Some years ago I was part of an enthusiastic but relatively inexperienced group of mates making our first trip to Patagonia. Blissfully ignorant of all we didn’t know about the alpine environment, we hurled ourselves against the iconic granite spires with predictable results.
          Three of us jumped straight onto Cerro Fitz Roy, the biggest peak of the range. We were aiming for the beautiful Goretta Pillar - 900m of granite cracks followed by a 300m icy headwall - the latter made famous by Caldwell and Honnold having a hard time on it during their Fitz traverse. In short, it was way beyond us. Fortunately we didn’t get anywhere close to the headwall horrorshow. In fact we didn’t even make it to the base of the pillar, and bailed after only three approach pitches. We blamed the light snowstorm but in reality our plan sucked and we were out of our depth.
          After that we decided to dial it back and go for the smallest peak - Aguja Guillaumet. This has a modest 400m of technical terrain.
          Instead of going for one of the classic standard routes I stupidly insisted we attempt Disfruta la Vida, one of the long, hard, crack climbs on the West face with a free grade of around 24.
          The approach, like all in Patagonia, is long - a meandering forest walk for a few hours, then a brutally steep vertical kilometer puff up to the snow line, followed by weaving crevasses to a small col with a camp just on the other side amongst shattered rocks. It’s a bleak and spectacular place, perched above the massive northern glacier of Fitz Roy, and ringed by famous peaks: on our left was our objective, the tiny, sail-like Guillaumet. The ridge continued on to the stately dome of Mermoz, which in turn was dwarfed by the hulking and uncompromising complexity of Fitz Roy. Straight ahead in the distance were the mesmerizing ice formations of Cerro Torre, with its satellite peaks streaming off rightwards towards the Patagonian ice cap. Completing the granite cirque was the needle-like Cerro Pollone. We were in the company of giants that afternoon.
          We also happened to be in the company of a striking German by the name of Carsten. He was up there alone on that blasted ridge, just taking in the scenery. It quickly became obvious that Carsten didn’t fancy our chances. And he should know - it transpired he’d done the first ascent of the route we were aiming for. He explained that the free grade was actually much harder, that a #6 cam was essential (our biggest was a #4), and that the crux pitch required a cunning hook (we had no hooks). He then produced a strange hook with a ratchet strap which he insisted we take with.

          The next morning we tottered off across the approach slabs in our big boots, and then up a snow slope to the base of the wall. The five of us split into two teams and headed on up. We were slow. It was hard. The hook was essential. It took a fall and some finesse to figure out how to do the aid move. Higher up we really missed that #6 cam. We eventually bailed after six pitches or so. For a change the Patagonian weather was perfect with not a breath of wind. Our only excuse was that we weren’t good enough. Back at the base we made the worst call of the trip - to descend the west-facing snow slope which had been baking in the afternoon sun. Later that season the slope avalanched with no one on it - we got lucky.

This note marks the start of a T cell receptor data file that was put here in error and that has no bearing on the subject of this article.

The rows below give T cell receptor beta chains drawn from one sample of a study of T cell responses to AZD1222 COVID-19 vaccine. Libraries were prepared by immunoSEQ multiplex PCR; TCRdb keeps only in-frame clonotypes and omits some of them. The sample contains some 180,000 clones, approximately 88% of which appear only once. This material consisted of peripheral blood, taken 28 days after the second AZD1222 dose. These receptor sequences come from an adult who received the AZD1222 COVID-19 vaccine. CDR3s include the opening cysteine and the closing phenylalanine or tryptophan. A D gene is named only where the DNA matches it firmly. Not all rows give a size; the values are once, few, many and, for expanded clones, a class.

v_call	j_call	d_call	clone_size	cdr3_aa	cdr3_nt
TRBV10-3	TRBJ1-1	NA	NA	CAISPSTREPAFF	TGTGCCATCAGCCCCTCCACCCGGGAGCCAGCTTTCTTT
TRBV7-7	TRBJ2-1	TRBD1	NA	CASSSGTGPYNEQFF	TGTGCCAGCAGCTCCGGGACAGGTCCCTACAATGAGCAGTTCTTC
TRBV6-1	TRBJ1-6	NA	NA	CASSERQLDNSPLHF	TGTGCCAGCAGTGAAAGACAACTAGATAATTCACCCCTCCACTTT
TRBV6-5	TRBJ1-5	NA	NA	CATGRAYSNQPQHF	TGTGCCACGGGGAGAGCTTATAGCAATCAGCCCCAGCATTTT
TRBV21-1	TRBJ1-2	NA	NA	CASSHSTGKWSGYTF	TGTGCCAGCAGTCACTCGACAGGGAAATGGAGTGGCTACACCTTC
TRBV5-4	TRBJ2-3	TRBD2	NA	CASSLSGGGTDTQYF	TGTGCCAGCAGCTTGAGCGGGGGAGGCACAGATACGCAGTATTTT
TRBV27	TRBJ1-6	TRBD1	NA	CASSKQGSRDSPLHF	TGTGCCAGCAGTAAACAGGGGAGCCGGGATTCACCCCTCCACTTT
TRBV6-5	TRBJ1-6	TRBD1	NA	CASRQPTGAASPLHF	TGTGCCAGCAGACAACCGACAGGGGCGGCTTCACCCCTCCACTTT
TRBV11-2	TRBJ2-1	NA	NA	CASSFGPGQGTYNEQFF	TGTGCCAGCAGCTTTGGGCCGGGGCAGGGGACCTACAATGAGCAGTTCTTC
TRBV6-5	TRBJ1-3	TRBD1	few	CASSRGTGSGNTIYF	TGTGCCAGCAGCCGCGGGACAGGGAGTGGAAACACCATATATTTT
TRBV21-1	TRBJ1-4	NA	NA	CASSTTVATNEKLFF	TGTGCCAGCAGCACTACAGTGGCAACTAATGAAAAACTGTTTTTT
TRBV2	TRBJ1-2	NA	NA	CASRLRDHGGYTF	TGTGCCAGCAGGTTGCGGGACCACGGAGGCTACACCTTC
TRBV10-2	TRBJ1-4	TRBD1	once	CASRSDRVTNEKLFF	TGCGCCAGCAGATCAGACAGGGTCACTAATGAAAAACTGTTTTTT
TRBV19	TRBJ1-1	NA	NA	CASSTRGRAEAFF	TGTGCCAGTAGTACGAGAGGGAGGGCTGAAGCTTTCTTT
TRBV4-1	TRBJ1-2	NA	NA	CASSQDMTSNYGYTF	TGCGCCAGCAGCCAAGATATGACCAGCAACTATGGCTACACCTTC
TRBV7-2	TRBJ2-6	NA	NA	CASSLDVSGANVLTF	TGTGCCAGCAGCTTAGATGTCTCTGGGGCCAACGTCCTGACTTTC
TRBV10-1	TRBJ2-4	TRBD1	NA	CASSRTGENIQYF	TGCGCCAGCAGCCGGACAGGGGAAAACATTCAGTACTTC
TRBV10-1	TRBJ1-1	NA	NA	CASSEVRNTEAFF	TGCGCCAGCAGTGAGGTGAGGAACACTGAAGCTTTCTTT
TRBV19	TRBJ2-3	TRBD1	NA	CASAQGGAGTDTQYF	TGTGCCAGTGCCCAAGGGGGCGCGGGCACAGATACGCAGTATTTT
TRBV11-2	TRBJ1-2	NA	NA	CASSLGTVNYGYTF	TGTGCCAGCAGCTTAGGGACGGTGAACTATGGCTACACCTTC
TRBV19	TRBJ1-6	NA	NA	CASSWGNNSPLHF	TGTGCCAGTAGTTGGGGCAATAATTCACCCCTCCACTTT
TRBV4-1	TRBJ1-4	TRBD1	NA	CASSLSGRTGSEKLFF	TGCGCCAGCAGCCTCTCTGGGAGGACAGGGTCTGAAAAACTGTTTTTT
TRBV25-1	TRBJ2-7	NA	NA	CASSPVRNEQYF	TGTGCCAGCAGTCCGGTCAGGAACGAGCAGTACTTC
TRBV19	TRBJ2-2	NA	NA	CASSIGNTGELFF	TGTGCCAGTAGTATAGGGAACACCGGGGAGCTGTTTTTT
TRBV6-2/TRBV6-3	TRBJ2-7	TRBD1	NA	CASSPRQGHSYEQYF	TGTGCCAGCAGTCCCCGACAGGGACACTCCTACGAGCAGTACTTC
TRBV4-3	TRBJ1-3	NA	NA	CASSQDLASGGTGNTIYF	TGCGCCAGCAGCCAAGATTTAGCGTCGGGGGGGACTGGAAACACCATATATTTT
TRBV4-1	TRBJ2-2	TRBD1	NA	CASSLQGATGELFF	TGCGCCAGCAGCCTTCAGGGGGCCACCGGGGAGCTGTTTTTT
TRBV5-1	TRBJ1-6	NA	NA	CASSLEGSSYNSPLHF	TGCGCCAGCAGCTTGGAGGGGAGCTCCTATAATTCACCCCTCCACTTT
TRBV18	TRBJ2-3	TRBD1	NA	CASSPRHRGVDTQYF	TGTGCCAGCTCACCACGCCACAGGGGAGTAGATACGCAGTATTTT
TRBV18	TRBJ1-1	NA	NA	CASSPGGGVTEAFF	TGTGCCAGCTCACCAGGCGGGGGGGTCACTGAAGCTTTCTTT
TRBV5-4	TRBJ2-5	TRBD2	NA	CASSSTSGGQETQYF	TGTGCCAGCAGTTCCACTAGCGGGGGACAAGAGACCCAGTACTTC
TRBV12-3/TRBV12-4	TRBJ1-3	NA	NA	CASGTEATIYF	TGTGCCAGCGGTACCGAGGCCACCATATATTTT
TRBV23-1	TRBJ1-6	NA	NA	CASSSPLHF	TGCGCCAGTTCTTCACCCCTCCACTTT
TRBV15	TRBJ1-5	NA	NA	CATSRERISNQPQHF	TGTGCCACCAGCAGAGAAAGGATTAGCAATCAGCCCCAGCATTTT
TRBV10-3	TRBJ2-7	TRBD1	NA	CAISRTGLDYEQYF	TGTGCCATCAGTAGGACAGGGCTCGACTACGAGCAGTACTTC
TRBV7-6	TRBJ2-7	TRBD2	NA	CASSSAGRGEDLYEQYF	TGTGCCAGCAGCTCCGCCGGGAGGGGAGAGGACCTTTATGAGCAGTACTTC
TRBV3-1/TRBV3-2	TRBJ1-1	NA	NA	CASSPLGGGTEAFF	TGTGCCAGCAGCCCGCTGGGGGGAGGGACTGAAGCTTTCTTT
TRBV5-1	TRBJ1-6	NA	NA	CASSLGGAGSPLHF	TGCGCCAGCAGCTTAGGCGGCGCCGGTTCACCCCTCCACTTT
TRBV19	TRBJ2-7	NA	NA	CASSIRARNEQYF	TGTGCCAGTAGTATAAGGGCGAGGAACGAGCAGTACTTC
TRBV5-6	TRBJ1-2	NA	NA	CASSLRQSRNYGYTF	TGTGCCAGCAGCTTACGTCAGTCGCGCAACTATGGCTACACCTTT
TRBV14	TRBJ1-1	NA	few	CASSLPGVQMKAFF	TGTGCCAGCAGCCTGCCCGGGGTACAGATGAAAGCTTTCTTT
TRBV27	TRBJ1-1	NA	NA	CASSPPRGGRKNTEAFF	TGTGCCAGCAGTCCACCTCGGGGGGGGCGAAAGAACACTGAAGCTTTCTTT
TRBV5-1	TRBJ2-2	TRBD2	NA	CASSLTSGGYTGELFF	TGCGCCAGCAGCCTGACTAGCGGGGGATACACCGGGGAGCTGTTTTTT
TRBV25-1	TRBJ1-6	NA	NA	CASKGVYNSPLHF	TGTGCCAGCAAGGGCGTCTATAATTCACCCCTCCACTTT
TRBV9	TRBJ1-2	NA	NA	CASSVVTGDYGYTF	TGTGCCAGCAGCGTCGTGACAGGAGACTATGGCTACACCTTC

It was a long trip and we learnt from our initial mistakes. Better decisions and huge doses of luck meant that between us we’d stood on all seven summits of the Fitz skyline by the time we went home.
          Hanging out in town between weather windows we visited a beautiful wooden cabin down the road from our campsite where some big name climbers were staying. It turned out the house belonged to the striking German, Carsten. I was particularly struck by the exposed electrical cabling which had all been painstakingly sheathed in old rope mantles. Carsten clearly had a keen aesthetic. He wasn’t there that day but we learned from his famous tenants that he was the brand manager for Edelrid. This was a man who lived and breathed climbing, who made his own experimental gear and tested it in the biggest mountains. In the brief time we’d interacted at that bleak Guillaumet bivi I’d perceived him as condescending. With hindsight that was just my own uncertainty and insecurity. We had a poor understanding of that risky environment and no doubt it was obvious. Carsten was probably just shaking his head and hoping we’d come back safe. It didn’t stop him from sharing his knowledge, gear and a hot drink.

          We bumped into Carsten one more time that trip, at the El Calafate airport. I wasn’t keen to chat to him, still swirling with insecurity and not feeling up to his forthright manner. I regret not taking the chance to chat with someone who has contributed so much to climbing. I suspect his innovative mind has been instrumental in many of the Edelrid products.

          Four years later I read about Carsten’s death in a paragliding accident. It seemed such a waste. He’d made a huge impression on me in those few hours we shared a granite bivi, and subsequently as I saw some of his designs and ideas in action. These days truly innovative climbing gear is rare. It’s more about making old designs lighter. As fantastic as that is, there is a very short list of people who genuinely come up with new gear ideas. Carsten was one of them. I looked on Edelrid’s website for that ratchet hook but couldn’t find it. It makes me wonder what other ideas and prototypes he had which we’ll never know about. And there’s something fitting about that. Ultimately in climbing, as in life, we need to solve our own problems.